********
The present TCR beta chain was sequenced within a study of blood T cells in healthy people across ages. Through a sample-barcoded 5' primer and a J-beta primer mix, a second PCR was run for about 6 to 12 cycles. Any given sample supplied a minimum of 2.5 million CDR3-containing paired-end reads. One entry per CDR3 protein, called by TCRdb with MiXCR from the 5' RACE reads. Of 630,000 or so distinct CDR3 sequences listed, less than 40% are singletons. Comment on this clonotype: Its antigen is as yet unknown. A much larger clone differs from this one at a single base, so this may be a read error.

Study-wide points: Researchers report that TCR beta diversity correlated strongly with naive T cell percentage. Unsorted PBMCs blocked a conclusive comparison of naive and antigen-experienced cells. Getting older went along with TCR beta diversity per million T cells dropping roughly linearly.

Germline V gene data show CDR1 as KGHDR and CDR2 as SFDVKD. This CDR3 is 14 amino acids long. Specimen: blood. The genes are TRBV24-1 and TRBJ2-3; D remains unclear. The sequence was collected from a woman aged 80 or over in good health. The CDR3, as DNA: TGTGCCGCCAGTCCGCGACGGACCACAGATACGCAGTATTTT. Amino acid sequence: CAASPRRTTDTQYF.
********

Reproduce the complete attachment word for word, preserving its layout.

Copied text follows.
The present TCR beta chain was sequenced within a study of blood T cells in healthy people across ages. Through a sample-barcoded 5' primer and a J-beta primer mix, a second PCR was run for about 6 to 12 cycles. Any given sample supplied a minimum of 2.5 million CDR3-containing paired-end reads. One entry per CDR3 protein, called by TCRdb with MiXCR from the 5' RACE reads. Of 630,000 or so distinct CDR3 sequences listed, less than 40% are singletons. Comment on this clonotype: Its antigen is as yet unknown. A much larger clone differs from this one at a single base, so this may be a read error.

Study-wide points: Researchers report that TCR beta diversity correlated strongly with naive T cell percentage. Unsorted PBMCs blocked a conclusive comparison of naive and antigen-experienced cells. Getting older went along with TCR beta diversity per million T cells dropping roughly linearly.

Germline V gene data show CDR1 as KGHDR and CDR2 as SFDVKD. This CDR3 is 14 amino acids long. Specimen: blood. The genes are TRBV24-1 and TRBJ2-3; D remains unclear. The sequence was collected from a woman aged 80 or over in good health. The CDR3, as DNA: TGTGCCGCCAGTCCGCGACGGACCACAGATACGCAGTATTTT. Amino acid sequence: CAASPRRTTDTQYF.